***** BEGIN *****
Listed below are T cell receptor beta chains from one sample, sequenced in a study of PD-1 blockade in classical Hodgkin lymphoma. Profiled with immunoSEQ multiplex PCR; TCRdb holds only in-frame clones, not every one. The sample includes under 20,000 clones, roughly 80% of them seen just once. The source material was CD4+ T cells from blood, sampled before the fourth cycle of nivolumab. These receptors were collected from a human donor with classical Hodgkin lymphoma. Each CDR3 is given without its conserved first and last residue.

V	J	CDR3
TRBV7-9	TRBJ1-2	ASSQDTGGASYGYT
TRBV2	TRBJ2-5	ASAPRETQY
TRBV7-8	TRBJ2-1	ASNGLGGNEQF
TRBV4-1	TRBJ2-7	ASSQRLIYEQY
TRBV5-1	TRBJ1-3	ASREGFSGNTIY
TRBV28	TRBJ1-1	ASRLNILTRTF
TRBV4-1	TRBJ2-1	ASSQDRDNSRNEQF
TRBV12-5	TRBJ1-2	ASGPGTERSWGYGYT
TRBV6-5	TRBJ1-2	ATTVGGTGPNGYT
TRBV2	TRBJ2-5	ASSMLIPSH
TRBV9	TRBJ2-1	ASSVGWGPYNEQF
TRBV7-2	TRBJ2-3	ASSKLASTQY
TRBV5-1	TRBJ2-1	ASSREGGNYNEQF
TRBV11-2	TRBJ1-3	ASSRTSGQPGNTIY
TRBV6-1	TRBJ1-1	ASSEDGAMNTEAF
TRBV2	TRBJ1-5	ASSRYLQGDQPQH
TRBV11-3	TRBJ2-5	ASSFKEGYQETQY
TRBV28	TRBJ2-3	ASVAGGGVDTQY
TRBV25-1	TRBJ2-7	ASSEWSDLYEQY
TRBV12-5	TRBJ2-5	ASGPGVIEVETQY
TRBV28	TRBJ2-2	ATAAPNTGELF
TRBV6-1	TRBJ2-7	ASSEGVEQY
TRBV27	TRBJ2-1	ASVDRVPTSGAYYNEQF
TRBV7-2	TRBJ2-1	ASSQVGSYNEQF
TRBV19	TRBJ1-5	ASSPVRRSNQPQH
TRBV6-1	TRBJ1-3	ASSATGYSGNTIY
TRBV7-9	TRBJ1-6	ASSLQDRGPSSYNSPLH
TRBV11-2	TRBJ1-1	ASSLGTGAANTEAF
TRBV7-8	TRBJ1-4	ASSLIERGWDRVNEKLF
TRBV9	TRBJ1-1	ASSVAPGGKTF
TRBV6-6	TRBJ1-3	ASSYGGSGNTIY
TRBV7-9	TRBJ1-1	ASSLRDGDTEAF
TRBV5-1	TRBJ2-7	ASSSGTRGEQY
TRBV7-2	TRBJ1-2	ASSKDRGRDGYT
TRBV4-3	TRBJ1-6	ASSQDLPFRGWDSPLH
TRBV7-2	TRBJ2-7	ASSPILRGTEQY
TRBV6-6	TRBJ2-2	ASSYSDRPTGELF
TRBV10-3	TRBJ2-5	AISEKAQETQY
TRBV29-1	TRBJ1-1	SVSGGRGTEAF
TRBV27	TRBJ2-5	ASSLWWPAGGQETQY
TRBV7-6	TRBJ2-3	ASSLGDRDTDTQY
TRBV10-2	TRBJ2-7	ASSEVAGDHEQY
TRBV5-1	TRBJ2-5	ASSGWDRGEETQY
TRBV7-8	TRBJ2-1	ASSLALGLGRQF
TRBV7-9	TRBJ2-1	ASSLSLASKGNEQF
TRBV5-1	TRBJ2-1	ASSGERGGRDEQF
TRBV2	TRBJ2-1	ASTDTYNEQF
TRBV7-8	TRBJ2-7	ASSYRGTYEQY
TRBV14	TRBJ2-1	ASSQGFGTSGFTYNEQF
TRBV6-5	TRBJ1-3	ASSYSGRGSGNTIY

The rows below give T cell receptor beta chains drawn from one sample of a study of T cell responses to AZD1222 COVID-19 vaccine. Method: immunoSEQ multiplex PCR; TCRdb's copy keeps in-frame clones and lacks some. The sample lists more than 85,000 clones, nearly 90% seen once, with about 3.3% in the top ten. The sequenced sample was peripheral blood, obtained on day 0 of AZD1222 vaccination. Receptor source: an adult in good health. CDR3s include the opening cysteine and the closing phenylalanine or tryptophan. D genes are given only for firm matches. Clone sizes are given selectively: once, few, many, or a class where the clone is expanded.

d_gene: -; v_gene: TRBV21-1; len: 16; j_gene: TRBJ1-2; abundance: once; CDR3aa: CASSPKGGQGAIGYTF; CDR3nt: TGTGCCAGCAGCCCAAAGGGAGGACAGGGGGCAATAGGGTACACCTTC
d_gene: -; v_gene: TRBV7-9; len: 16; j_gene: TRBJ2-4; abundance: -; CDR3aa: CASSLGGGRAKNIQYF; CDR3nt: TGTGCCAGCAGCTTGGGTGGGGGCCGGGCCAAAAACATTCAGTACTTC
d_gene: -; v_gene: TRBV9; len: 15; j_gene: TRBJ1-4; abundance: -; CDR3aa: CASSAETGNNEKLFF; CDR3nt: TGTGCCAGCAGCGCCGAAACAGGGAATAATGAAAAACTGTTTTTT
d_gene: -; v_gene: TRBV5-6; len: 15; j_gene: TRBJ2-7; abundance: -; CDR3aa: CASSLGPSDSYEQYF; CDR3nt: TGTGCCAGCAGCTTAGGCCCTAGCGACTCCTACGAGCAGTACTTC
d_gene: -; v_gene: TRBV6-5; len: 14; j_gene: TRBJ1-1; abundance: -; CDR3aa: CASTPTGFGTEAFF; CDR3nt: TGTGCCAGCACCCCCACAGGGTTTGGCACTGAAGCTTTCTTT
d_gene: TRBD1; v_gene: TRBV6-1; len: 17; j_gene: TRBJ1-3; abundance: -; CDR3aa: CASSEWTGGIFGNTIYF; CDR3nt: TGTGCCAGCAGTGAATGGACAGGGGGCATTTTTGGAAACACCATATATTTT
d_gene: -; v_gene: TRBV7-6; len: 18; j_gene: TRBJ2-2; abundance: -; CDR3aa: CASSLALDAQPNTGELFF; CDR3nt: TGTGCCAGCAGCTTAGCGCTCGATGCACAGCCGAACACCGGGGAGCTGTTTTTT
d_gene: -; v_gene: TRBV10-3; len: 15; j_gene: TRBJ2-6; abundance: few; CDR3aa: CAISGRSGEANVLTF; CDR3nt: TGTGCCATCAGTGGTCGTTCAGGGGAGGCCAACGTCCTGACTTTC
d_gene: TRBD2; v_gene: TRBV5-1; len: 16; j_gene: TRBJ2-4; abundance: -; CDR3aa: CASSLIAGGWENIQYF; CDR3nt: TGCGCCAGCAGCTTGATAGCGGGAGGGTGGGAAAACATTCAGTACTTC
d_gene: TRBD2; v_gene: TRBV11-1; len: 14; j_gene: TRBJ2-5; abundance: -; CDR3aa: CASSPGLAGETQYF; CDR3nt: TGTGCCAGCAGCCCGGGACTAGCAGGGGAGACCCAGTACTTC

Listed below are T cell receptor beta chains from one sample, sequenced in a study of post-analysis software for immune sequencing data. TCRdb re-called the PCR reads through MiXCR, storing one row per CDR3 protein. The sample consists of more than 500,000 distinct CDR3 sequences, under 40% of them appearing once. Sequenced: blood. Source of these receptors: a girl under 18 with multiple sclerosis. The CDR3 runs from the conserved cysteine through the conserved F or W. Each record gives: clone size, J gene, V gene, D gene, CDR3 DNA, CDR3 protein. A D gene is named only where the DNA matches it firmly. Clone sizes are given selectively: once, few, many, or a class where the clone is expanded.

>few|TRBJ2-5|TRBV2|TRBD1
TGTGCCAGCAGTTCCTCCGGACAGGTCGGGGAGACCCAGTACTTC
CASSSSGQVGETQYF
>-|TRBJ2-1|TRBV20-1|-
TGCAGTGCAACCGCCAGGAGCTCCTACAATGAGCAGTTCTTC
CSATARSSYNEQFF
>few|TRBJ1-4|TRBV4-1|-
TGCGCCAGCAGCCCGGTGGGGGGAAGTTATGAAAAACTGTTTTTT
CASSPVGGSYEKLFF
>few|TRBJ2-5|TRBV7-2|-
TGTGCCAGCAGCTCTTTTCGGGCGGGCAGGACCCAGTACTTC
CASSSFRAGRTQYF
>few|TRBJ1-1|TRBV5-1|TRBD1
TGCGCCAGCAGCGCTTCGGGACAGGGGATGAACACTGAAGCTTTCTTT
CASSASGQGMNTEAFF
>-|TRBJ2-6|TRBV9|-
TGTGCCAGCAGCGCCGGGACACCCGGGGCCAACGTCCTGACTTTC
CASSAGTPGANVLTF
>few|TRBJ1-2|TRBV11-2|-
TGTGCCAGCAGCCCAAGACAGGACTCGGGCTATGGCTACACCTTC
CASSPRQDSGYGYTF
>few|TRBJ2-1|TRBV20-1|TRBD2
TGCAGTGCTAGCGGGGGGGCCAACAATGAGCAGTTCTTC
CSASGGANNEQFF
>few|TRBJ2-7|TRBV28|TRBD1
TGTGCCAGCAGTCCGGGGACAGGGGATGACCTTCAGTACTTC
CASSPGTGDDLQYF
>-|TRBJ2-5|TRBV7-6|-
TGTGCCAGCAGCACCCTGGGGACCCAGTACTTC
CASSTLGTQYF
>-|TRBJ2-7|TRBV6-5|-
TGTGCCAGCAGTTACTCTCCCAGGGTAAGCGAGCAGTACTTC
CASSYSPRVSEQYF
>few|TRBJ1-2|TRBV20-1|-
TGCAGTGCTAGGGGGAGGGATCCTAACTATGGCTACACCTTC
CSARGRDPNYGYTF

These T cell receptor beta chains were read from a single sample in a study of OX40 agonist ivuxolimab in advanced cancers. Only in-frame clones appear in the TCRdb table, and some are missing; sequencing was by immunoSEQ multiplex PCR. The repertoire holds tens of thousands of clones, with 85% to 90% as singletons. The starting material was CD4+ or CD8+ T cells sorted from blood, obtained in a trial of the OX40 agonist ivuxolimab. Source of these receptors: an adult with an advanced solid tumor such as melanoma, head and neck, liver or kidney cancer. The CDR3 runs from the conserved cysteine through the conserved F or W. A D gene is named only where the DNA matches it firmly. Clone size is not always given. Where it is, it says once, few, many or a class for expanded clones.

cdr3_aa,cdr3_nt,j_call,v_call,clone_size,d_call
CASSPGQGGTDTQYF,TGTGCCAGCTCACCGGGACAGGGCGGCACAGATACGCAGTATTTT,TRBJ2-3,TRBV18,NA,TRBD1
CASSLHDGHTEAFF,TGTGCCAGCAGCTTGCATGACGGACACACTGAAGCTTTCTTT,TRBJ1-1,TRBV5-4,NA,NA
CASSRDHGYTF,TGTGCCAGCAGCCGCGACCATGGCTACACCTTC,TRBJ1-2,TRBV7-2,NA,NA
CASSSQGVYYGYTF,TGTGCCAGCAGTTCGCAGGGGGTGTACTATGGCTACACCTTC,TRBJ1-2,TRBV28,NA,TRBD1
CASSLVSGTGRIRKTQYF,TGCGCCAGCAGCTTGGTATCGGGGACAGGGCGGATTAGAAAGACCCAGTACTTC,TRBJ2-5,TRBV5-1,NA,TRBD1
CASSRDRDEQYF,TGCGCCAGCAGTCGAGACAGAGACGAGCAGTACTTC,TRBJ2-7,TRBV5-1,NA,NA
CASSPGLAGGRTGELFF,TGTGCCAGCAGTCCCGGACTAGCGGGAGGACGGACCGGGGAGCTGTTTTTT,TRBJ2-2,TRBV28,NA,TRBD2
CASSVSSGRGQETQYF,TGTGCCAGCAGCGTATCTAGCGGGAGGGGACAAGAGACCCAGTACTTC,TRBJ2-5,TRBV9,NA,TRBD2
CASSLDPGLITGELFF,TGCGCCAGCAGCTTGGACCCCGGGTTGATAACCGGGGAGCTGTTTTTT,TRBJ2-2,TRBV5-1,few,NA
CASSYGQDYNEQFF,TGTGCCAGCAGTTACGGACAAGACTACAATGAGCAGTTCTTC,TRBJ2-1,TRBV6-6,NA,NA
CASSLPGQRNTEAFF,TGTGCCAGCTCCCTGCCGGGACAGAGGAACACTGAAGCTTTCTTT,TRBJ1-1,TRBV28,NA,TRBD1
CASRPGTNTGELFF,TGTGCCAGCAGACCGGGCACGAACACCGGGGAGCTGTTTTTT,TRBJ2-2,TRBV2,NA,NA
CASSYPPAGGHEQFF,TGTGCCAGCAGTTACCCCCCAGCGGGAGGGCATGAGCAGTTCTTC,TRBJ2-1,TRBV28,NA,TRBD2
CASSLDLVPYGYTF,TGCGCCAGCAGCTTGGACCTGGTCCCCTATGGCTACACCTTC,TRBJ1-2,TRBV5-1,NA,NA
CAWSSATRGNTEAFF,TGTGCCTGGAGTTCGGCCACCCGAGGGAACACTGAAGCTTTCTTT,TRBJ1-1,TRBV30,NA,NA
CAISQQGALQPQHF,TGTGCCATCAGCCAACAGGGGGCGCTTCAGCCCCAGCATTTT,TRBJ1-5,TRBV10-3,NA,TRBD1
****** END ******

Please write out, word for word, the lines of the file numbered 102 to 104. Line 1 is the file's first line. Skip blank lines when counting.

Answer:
cdr3_aa,cdr3_nt,j_call,v_call,clone_size,d_call
CASSPGQGGTDTQYF,TGTGCCAGCTCACCGGGACAGGGCGGCACAGATACGCAGTATTTT,TRBJ2-3,TRBV18,NA,TRBD1
CASSLHDGHTEAFF,TGTGCCAGCAGCTTGCATGACGGACACACTGAAGCTTTCTTT,TRBJ1-1,TRBV5-4,NA,NA